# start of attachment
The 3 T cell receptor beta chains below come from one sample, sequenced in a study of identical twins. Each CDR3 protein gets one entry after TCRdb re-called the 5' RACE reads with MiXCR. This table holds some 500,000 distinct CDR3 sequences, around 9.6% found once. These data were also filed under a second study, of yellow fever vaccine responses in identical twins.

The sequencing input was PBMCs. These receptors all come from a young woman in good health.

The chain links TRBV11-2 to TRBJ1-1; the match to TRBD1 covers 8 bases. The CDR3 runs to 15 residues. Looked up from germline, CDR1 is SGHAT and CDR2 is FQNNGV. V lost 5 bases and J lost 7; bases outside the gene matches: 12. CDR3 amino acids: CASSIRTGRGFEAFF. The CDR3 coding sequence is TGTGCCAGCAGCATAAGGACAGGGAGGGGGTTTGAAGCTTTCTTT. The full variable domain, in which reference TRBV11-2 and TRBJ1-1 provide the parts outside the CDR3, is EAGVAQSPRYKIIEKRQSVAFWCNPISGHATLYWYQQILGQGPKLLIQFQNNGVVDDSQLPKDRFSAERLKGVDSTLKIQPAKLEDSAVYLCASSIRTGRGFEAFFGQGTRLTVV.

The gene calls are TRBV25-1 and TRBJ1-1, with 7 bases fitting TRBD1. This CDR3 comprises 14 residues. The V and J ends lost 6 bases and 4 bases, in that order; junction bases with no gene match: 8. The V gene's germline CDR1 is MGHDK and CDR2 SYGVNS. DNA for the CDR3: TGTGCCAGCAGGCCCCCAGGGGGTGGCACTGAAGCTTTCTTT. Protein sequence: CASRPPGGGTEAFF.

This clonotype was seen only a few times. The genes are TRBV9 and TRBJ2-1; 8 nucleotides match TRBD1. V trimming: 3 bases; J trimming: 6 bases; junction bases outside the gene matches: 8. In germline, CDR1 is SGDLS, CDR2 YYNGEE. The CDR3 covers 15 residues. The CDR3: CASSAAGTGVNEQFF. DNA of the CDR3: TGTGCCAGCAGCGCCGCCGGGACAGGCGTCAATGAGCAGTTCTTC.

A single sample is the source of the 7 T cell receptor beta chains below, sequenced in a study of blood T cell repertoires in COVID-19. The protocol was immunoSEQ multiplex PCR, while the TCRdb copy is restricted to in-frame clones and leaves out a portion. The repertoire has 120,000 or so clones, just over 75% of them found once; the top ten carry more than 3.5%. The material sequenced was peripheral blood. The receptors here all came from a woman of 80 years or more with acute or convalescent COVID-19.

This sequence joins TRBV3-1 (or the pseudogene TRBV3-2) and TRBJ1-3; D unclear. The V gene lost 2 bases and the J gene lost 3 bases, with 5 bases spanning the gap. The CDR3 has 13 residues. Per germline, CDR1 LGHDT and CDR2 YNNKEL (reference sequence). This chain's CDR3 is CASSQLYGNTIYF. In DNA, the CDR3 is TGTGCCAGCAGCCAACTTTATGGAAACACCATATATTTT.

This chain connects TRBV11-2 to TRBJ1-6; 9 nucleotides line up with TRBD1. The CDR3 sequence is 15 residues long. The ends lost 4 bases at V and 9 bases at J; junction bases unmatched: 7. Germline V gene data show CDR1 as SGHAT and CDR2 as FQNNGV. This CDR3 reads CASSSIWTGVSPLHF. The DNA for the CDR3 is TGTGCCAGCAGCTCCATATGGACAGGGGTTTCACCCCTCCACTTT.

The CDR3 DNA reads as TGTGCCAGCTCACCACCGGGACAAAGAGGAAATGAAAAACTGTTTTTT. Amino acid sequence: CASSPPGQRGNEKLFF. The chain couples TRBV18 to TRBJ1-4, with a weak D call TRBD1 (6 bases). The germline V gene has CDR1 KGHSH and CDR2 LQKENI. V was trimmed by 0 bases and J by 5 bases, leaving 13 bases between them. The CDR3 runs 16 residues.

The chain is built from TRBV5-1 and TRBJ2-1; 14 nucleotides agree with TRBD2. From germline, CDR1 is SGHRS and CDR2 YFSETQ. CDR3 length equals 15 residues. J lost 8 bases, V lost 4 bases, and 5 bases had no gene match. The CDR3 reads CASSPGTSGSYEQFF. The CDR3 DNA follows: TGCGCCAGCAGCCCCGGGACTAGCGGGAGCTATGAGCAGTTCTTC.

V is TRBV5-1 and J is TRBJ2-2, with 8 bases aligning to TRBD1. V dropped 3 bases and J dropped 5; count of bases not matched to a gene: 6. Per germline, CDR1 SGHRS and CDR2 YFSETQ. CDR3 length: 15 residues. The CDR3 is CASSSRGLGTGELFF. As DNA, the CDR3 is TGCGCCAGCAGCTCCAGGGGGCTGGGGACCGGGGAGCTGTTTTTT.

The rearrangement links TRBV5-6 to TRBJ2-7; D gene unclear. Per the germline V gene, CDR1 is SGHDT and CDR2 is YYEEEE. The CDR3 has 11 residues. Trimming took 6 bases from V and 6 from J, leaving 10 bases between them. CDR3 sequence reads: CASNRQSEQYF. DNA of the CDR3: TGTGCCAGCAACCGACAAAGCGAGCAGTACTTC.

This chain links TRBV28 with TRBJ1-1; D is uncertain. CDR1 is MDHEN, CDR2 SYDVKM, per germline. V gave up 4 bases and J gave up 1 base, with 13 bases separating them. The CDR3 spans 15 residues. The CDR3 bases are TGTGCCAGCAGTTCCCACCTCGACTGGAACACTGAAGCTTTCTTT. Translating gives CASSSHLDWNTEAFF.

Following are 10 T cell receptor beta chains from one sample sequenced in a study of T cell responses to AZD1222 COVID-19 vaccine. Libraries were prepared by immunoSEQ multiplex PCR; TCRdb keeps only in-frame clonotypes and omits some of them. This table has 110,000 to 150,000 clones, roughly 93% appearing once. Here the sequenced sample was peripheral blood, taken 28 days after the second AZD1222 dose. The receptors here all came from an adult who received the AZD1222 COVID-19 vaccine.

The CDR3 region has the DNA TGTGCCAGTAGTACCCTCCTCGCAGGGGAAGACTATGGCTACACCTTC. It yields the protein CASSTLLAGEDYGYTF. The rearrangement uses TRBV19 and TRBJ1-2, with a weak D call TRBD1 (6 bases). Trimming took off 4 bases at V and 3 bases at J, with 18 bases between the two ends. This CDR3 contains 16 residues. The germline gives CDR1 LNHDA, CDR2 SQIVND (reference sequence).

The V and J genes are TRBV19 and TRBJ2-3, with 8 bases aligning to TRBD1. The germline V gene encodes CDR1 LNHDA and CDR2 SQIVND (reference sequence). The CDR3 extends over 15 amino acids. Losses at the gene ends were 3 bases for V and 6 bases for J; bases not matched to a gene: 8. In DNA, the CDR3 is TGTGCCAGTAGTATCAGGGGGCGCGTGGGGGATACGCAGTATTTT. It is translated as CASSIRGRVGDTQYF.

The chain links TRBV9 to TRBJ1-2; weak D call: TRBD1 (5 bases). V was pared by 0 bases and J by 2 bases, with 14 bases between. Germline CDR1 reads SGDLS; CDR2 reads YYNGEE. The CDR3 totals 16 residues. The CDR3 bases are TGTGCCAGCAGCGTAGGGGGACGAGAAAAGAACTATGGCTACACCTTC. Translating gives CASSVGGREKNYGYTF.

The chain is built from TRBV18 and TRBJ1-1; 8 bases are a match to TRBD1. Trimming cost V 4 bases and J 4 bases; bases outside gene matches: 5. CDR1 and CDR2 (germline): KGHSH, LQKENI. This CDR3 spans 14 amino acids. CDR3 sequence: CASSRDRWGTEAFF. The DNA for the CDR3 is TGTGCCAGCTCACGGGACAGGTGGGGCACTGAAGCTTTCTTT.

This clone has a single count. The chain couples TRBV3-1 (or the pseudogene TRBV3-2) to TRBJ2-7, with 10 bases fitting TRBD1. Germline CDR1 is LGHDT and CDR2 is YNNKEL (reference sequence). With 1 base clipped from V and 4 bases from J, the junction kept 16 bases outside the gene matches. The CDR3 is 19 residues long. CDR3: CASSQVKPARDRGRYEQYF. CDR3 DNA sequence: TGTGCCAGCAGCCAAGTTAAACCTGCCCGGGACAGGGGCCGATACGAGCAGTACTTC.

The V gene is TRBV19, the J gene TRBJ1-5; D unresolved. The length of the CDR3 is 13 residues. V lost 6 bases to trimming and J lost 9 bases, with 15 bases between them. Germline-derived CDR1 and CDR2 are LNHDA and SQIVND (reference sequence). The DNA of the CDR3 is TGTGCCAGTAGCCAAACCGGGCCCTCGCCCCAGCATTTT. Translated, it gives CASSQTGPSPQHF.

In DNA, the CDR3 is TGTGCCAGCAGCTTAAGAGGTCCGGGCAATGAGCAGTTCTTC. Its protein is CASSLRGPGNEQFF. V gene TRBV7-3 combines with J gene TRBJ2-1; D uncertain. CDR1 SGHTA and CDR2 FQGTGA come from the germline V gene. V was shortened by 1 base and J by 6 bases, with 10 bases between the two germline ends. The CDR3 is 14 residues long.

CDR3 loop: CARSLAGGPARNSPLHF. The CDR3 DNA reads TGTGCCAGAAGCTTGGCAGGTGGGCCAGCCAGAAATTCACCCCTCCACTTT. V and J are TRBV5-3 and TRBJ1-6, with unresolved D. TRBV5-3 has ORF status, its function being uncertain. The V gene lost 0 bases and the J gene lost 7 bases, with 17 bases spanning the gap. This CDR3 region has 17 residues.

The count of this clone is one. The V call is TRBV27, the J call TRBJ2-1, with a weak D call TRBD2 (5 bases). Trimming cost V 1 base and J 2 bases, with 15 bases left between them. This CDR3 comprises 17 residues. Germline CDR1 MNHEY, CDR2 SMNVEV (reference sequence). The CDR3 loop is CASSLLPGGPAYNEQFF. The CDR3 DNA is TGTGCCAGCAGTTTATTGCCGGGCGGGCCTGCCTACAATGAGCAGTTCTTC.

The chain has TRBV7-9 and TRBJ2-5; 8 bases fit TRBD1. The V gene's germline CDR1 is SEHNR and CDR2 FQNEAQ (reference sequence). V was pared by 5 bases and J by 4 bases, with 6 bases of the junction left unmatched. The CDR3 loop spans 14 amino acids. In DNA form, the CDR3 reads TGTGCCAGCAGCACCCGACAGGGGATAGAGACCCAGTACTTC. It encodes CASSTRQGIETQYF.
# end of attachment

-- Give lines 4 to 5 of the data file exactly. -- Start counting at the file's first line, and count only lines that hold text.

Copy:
The gene calls are TRBV25-1 and TRBJ1-1, with 7 bases fitting TRBD1. This CDR3 comprises 14 residues. The V and J ends lost 6 bases and 4 bases, in that order; junction bases with no gene match: 8. The V gene's germline CDR1 is MGHDK and CDR2 SYGVNS. DNA for the CDR3: TGTGCCAGCAGGCCCCCAGGGGGTGGCACTGAAGCTTTCTTT. Protein sequence: CASRPPGGGTEAFF.

This clonotype was seen only a few times. The genes are TRBV9 and TRBJ2-1; 8 nucleotides match TRBD1. V trimming: 3 bases; J trimming: 6 bases; junction bases outside the gene matches: 8. In germline, CDR1 is SGDLS, CDR2 YYNGEE. The CDR3 covers 15 residues. The CDR3: CASSAAGTGVNEQFF. DNA of the CDR3: TGTGCCAGCAGCGCCGCCGGGACAGGCGTCAATGAGCAGTTCTTC.